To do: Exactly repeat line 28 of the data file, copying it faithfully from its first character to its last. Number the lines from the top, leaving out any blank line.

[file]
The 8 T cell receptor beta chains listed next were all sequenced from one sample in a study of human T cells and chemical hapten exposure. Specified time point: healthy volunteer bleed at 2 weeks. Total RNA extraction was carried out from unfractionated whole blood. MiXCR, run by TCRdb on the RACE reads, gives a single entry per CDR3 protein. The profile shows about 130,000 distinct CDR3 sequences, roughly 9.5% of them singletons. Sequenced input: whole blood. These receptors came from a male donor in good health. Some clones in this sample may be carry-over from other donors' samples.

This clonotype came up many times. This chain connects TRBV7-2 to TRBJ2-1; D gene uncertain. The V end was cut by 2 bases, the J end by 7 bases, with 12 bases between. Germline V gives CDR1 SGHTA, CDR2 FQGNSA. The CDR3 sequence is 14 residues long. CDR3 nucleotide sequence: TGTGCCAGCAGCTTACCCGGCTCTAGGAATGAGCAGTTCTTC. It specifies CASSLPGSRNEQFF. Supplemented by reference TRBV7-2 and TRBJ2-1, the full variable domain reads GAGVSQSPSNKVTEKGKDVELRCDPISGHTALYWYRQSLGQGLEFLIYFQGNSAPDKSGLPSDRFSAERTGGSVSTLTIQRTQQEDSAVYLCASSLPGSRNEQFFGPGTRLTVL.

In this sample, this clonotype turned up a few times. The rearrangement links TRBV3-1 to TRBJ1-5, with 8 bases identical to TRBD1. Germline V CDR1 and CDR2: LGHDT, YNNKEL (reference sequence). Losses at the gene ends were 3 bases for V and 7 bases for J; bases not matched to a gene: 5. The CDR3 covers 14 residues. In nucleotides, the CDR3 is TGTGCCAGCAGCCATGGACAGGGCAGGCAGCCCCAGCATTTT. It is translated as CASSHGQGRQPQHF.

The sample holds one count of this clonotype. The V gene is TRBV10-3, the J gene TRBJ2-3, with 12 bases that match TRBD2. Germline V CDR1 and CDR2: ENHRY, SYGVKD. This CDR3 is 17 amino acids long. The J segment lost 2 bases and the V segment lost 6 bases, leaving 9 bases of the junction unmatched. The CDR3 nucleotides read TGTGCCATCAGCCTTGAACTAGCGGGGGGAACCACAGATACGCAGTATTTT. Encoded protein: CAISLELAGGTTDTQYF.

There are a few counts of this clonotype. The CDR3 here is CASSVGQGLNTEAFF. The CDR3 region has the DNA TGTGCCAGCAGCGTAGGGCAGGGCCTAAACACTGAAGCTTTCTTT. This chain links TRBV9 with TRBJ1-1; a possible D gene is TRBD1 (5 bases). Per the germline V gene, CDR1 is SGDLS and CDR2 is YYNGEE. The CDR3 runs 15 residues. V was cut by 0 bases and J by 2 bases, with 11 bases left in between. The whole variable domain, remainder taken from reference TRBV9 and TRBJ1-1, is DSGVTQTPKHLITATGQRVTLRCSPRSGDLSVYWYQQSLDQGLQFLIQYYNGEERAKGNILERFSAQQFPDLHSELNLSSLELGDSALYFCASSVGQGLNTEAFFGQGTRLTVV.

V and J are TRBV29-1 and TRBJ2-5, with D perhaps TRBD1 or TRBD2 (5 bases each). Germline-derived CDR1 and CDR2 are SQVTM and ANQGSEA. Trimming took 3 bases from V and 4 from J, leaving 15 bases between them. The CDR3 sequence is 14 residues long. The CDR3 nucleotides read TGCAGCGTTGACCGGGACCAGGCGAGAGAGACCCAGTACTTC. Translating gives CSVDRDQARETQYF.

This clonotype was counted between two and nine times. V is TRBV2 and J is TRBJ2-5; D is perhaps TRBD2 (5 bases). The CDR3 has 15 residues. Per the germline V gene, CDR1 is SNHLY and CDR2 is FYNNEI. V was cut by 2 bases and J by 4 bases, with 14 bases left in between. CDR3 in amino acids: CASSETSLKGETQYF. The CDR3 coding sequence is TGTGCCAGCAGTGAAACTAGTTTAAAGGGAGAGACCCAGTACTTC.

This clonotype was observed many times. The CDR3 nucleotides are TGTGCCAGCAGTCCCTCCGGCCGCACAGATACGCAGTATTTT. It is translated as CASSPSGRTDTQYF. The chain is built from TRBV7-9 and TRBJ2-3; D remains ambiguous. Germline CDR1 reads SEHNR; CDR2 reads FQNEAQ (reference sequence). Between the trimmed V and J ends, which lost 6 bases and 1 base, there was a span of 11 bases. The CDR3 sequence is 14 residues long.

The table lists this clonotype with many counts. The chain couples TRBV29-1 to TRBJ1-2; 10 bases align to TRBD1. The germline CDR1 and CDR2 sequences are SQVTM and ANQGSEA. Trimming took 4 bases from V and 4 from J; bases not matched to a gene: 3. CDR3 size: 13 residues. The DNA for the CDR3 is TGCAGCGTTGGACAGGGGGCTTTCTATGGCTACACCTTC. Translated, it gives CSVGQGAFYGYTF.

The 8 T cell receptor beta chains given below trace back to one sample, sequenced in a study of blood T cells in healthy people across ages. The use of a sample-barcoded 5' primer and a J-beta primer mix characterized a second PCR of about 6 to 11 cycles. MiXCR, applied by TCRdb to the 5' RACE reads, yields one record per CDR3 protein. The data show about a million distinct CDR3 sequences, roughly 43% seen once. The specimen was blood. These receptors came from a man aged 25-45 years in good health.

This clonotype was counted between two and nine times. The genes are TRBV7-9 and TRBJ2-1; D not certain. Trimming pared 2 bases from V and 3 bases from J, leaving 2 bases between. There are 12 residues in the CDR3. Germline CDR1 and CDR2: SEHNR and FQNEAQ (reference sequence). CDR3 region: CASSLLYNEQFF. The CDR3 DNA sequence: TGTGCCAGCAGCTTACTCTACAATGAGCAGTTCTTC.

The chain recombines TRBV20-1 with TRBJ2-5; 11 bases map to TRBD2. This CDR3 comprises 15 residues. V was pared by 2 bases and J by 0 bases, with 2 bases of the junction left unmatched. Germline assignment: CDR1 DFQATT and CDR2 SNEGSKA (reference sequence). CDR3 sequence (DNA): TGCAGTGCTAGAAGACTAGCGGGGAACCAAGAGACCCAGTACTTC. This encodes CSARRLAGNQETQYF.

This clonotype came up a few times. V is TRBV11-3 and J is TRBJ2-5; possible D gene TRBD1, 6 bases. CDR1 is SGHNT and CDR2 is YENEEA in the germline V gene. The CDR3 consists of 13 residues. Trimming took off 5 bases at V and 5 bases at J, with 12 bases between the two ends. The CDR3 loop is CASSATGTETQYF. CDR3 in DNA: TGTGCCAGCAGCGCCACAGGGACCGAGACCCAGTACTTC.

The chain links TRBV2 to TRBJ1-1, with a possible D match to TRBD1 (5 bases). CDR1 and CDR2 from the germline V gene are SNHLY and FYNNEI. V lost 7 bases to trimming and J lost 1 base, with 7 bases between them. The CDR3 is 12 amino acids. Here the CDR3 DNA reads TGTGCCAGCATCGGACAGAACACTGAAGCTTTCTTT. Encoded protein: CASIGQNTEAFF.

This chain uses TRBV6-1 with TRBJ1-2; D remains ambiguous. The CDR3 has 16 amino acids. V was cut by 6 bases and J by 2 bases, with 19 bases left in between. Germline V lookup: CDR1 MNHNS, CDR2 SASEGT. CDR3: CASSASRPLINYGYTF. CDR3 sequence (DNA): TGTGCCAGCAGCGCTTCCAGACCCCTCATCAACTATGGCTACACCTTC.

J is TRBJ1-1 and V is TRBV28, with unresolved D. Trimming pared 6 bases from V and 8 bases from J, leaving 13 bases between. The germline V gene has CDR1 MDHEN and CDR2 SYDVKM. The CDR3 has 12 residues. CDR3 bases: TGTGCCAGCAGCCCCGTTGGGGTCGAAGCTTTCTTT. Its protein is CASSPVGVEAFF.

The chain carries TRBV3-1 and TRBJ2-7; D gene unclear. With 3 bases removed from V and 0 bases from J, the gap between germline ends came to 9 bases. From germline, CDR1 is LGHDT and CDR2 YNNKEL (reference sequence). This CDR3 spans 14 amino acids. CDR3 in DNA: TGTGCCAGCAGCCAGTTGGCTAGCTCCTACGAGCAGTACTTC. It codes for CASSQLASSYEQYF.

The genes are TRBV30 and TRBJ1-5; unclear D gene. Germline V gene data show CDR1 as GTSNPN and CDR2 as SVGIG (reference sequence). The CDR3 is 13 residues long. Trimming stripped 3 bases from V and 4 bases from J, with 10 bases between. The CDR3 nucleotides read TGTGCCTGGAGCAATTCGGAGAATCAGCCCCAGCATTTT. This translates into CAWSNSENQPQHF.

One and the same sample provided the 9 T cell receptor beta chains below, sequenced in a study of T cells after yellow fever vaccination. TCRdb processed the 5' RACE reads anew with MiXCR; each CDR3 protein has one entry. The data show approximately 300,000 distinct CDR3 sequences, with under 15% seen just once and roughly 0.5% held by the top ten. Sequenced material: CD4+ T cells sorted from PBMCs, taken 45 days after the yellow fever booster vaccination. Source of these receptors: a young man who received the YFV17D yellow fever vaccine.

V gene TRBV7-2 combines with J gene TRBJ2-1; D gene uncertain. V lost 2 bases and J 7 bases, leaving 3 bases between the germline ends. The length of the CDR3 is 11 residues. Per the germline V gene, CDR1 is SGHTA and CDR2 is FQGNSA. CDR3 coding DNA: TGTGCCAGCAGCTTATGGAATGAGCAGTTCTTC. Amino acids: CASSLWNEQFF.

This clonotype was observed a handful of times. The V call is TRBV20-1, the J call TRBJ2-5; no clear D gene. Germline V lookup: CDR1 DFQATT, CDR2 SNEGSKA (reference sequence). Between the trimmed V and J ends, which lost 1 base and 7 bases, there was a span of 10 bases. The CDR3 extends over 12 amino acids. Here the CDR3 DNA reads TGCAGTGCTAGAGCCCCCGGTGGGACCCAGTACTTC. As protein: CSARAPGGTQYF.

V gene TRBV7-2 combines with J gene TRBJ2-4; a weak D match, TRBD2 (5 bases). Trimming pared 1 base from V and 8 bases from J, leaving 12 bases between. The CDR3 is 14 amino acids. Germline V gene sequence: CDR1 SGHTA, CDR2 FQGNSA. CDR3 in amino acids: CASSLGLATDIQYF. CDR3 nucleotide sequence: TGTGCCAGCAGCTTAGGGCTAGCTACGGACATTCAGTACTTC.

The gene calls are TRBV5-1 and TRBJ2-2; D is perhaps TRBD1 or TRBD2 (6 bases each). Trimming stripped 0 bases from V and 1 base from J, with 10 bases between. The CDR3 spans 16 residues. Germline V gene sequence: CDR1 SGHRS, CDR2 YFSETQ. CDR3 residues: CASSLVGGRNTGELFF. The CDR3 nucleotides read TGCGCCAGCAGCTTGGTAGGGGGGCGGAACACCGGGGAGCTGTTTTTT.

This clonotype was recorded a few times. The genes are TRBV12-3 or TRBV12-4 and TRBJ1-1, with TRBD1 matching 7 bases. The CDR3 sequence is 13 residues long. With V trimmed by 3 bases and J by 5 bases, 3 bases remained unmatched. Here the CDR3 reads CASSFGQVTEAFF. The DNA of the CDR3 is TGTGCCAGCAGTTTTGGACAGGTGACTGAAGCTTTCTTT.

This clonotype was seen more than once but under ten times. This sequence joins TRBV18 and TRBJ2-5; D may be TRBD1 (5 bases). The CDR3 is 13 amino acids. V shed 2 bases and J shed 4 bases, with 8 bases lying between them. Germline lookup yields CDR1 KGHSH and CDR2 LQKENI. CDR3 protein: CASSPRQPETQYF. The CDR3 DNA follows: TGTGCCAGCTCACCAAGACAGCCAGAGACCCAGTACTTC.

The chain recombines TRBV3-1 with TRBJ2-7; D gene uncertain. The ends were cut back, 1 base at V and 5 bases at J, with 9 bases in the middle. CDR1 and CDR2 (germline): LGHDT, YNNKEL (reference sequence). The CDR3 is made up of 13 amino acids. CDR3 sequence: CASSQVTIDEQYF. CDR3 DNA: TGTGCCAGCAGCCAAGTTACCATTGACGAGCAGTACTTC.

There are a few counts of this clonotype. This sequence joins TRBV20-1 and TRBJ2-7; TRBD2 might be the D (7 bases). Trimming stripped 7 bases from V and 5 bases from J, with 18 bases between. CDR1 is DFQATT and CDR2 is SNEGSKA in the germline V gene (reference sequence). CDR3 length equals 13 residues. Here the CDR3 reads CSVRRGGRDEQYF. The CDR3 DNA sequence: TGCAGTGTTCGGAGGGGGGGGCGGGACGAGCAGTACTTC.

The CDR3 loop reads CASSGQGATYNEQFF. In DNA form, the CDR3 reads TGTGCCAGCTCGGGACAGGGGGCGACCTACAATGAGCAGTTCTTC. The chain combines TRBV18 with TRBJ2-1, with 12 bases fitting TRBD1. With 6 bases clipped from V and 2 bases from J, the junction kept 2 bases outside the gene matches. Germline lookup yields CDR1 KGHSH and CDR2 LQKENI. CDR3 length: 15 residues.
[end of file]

The CDR3 loop reads CASSGQGATYNEQFF. In DNA form, the CDR3 reads TGTGCCAGCTCGGGACAGGGGGCGACCTACAATGAGCAGTTCTTC. The chain combines TRBV18 with TRBJ2-1, with 12 bases fitting TRBD1. With 6 bases clipped from V and 2 bases from J, the junction kept 2 bases outside the gene matches. Germline lookup yields CDR1 KGHSH and CDR2 LQKENI. CDR3 length: 15 residues.